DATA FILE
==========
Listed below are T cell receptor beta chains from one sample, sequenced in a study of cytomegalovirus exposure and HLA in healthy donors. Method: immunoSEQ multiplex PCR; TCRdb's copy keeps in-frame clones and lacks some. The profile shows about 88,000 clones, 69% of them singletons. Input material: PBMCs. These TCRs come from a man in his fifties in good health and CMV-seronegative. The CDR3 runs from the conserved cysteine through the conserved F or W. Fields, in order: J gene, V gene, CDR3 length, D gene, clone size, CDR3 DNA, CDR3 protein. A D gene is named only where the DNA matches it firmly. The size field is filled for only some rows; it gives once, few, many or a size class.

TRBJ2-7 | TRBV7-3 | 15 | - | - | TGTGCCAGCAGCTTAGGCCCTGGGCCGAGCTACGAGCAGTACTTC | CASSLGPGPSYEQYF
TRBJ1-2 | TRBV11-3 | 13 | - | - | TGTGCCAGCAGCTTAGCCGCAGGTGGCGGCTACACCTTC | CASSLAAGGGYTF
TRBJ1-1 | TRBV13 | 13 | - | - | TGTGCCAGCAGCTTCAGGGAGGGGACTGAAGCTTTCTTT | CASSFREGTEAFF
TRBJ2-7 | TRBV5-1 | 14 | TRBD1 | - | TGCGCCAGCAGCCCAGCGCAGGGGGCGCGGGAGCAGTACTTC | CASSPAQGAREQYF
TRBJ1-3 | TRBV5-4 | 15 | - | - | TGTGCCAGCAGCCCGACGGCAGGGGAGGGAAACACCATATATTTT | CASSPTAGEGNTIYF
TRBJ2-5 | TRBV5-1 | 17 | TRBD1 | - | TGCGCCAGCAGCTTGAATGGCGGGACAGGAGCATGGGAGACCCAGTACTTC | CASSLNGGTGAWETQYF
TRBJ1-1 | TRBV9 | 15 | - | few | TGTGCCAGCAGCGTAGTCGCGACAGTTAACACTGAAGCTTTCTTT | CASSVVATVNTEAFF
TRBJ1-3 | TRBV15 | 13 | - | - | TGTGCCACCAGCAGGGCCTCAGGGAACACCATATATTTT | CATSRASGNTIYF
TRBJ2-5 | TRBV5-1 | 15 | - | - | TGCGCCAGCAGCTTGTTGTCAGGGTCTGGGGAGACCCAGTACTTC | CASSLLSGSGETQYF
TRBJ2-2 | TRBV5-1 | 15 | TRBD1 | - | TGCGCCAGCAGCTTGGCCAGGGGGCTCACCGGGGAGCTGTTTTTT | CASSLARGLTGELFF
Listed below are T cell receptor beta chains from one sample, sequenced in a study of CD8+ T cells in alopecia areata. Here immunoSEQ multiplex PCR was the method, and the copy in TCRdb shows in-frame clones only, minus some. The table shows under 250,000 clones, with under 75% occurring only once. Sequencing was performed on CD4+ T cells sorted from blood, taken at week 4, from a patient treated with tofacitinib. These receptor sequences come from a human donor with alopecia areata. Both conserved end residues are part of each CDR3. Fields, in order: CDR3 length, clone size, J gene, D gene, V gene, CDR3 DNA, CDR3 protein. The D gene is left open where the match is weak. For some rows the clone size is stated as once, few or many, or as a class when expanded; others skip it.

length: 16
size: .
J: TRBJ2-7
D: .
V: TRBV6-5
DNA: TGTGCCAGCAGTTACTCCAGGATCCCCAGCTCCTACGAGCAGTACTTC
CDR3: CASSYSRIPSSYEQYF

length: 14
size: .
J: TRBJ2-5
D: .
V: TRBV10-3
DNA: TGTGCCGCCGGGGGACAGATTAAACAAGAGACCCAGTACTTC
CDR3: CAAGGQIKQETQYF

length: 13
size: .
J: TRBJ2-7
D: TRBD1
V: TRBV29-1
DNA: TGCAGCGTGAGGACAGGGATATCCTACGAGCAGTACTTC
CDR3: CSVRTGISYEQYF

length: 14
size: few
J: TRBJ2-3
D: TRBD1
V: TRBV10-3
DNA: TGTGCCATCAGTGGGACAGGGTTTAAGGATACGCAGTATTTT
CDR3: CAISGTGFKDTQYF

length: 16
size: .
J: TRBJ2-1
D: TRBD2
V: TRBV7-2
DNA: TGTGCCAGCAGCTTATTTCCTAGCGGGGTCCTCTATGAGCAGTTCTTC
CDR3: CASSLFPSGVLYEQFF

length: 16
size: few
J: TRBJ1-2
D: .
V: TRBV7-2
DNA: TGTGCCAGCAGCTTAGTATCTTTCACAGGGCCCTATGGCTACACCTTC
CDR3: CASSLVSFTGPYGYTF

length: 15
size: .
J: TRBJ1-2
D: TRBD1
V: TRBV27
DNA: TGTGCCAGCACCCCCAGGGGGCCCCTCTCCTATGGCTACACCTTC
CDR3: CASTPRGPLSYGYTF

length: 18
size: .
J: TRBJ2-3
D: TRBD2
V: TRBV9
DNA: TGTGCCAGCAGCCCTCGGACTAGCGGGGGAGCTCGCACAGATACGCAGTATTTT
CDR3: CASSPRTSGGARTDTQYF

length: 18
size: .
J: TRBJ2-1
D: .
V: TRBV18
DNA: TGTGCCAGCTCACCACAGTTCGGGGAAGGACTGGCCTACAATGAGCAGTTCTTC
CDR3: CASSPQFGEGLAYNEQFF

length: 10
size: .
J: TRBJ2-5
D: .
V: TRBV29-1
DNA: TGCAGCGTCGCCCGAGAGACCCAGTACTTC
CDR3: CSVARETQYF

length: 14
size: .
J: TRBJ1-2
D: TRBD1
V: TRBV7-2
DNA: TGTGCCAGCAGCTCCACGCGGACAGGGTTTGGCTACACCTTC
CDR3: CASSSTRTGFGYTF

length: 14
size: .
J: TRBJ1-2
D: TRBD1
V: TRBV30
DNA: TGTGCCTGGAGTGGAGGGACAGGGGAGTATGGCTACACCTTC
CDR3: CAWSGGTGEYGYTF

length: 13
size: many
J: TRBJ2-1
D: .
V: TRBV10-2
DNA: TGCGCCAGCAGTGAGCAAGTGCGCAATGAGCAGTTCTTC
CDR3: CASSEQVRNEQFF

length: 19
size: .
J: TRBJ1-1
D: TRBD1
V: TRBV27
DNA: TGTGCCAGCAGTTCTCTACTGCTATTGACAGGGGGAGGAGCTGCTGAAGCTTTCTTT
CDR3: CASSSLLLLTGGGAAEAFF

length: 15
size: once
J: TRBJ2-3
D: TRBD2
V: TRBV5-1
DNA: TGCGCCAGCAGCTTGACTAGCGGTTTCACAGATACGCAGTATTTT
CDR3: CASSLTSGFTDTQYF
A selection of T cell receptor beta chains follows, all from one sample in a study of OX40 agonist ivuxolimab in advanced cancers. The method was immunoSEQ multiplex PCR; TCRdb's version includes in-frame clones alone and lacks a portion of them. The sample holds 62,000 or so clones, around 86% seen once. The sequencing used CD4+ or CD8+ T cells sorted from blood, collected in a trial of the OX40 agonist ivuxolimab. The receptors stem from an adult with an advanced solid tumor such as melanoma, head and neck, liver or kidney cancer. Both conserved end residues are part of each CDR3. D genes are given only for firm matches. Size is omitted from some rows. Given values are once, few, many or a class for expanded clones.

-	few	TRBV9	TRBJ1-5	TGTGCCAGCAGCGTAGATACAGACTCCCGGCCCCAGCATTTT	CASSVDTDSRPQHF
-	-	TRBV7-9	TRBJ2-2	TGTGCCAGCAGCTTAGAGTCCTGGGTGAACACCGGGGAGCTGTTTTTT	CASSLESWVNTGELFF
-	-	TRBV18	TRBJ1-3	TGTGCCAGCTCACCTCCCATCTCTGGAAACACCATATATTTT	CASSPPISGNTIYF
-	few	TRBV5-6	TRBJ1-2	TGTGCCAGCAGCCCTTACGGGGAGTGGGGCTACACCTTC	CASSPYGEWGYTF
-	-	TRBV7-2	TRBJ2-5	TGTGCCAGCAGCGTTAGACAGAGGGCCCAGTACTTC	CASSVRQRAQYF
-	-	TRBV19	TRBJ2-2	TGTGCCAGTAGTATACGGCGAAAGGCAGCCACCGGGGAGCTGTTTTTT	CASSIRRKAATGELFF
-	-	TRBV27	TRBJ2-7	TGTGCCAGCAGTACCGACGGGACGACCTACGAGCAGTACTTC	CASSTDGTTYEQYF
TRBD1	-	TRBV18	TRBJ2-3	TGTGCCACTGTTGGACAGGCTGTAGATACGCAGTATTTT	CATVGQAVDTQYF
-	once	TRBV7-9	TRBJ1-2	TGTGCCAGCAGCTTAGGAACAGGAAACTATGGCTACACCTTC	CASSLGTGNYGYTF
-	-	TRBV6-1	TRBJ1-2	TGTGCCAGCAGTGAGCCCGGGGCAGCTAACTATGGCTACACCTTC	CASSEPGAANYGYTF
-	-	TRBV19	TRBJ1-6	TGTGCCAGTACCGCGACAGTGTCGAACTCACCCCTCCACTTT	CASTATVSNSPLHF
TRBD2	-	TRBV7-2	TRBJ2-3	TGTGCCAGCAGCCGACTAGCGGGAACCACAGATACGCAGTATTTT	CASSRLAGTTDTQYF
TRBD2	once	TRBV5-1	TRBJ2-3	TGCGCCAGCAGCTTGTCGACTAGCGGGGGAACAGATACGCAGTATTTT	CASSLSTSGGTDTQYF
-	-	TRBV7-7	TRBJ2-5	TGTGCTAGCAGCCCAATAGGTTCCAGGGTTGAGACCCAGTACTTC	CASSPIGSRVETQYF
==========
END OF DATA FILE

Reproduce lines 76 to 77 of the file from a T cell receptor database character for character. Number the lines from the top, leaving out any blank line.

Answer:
length: 10
size: .